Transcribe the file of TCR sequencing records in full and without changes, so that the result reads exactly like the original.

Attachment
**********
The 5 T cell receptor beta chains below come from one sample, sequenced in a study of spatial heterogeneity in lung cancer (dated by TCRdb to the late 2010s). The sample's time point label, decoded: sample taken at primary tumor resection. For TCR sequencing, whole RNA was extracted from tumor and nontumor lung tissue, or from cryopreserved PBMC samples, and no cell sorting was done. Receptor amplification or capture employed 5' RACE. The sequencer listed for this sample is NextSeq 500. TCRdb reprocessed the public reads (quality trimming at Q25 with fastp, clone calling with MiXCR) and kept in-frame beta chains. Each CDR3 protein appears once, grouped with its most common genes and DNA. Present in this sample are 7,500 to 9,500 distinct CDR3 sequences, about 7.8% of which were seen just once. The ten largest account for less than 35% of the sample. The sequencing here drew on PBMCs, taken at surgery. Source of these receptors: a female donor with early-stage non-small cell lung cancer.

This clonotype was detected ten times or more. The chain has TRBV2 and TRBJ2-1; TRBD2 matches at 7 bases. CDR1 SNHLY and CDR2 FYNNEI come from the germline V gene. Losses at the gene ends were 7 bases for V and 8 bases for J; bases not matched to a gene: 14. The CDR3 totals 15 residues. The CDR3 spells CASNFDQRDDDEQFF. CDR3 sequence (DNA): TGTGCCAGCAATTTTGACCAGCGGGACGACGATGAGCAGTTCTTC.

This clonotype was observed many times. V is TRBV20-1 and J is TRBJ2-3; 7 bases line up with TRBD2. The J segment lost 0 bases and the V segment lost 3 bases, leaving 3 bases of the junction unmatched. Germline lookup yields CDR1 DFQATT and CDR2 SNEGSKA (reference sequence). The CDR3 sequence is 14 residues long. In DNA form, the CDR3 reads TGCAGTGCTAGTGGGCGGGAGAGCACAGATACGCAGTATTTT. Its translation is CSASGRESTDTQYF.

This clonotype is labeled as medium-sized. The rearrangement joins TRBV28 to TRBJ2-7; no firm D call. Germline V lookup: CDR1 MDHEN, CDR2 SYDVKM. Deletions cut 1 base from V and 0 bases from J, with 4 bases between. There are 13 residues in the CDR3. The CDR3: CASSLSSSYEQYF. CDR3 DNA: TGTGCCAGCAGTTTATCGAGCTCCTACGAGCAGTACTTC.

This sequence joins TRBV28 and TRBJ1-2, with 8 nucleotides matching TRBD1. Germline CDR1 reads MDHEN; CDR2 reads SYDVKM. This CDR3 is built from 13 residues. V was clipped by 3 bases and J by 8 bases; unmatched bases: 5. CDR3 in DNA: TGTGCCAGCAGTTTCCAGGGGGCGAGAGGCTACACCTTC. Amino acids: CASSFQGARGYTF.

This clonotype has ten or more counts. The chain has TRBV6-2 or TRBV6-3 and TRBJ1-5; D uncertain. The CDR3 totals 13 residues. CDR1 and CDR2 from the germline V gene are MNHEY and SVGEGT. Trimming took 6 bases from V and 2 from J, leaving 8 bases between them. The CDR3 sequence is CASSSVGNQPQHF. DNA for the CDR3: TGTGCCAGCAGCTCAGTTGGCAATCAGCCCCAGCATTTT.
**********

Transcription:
The 5 T cell receptor beta chains below come from one sample, sequenced in a study of spatial heterogeneity in lung cancer (dated by TCRdb to the late 2010s). The sample's time point label, decoded: sample taken at primary tumor resection. For TCR sequencing, whole RNA was extracted from tumor and nontumor lung tissue, or from cryopreserved PBMC samples, and no cell sorting was done. Receptor amplification or capture employed 5' RACE. The sequencer listed for this sample is NextSeq 500. TCRdb reprocessed the public reads (quality trimming at Q25 with fastp, clone calling with MiXCR) and kept in-frame beta chains. Each CDR3 protein appears once, grouped with its most common genes and DNA. Present in this sample are 7,500 to 9,500 distinct CDR3 sequences, about 7.8% of which were seen just once. The ten largest account for less than 35% of the sample. The sequencing here drew on PBMCs, taken at surgery. Source of these receptors: a female donor with early-stage non-small cell lung cancer.

This clonotype was detected ten times or more. The chain has TRBV2 and TRBJ2-1; TRBD2 matches at 7 bases. CDR1 SNHLY and CDR2 FYNNEI come from the germline V gene. Losses at the gene ends were 7 bases for V and 8 bases for J; bases not matched to a gene: 14. The CDR3 totals 15 residues. The CDR3 spells CASNFDQRDDDEQFF. CDR3 sequence (DNA): TGTGCCAGCAATTTTGACCAGCGGGACGACGATGAGCAGTTCTTC.

This clonotype was observed many times. V is TRBV20-1 and J is TRBJ2-3; 7 bases line up with TRBD2. The J segment lost 0 bases and the V segment lost 3 bases, leaving 3 bases of the junction unmatched. Germline lookup yields CDR1 DFQATT and CDR2 SNEGSKA (reference sequence). The CDR3 sequence is 14 residues long. In DNA form, the CDR3 reads TGCAGTGCTAGTGGGCGGGAGAGCACAGATACGCAGTATTTT. Its translation is CSASGRESTDTQYF.

This clonotype is labeled as medium-sized. The rearrangement joins TRBV28 to TRBJ2-7; no firm D call. Germline V lookup: CDR1 MDHEN, CDR2 SYDVKM. Deletions cut 1 base from V and 0 bases from J, with 4 bases between. There are 13 residues in the CDR3. The CDR3: CASSLSSSYEQYF. CDR3 DNA: TGTGCCAGCAGTTTATCGAGCTCCTACGAGCAGTACTTC.

This sequence joins TRBV28 and TRBJ1-2, with 8 nucleotides matching TRBD1. Germline CDR1 reads MDHEN; CDR2 reads SYDVKM. This CDR3 is built from 13 residues. V was clipped by 3 bases and J by 8 bases; unmatched bases: 5. CDR3 in DNA: TGTGCCAGCAGTTTCCAGGGGGCGAGAGGCTACACCTTC. Amino acids: CASSFQGARGYTF.

This clonotype has ten or more counts. The chain has TRBV6-2 or TRBV6-3 and TRBJ1-5; D uncertain. The CDR3 totals 13 residues. CDR1 and CDR2 from the germline V gene are MNHEY and SVGEGT. Trimming took 6 bases from V and 2 from J, leaving 8 bases between them. The CDR3 sequence is CASSSVGNQPQHF. DNA for the CDR3: TGTGCCAGCAGCTCAGTTGGCAATCAGCCCCAGCATTTT.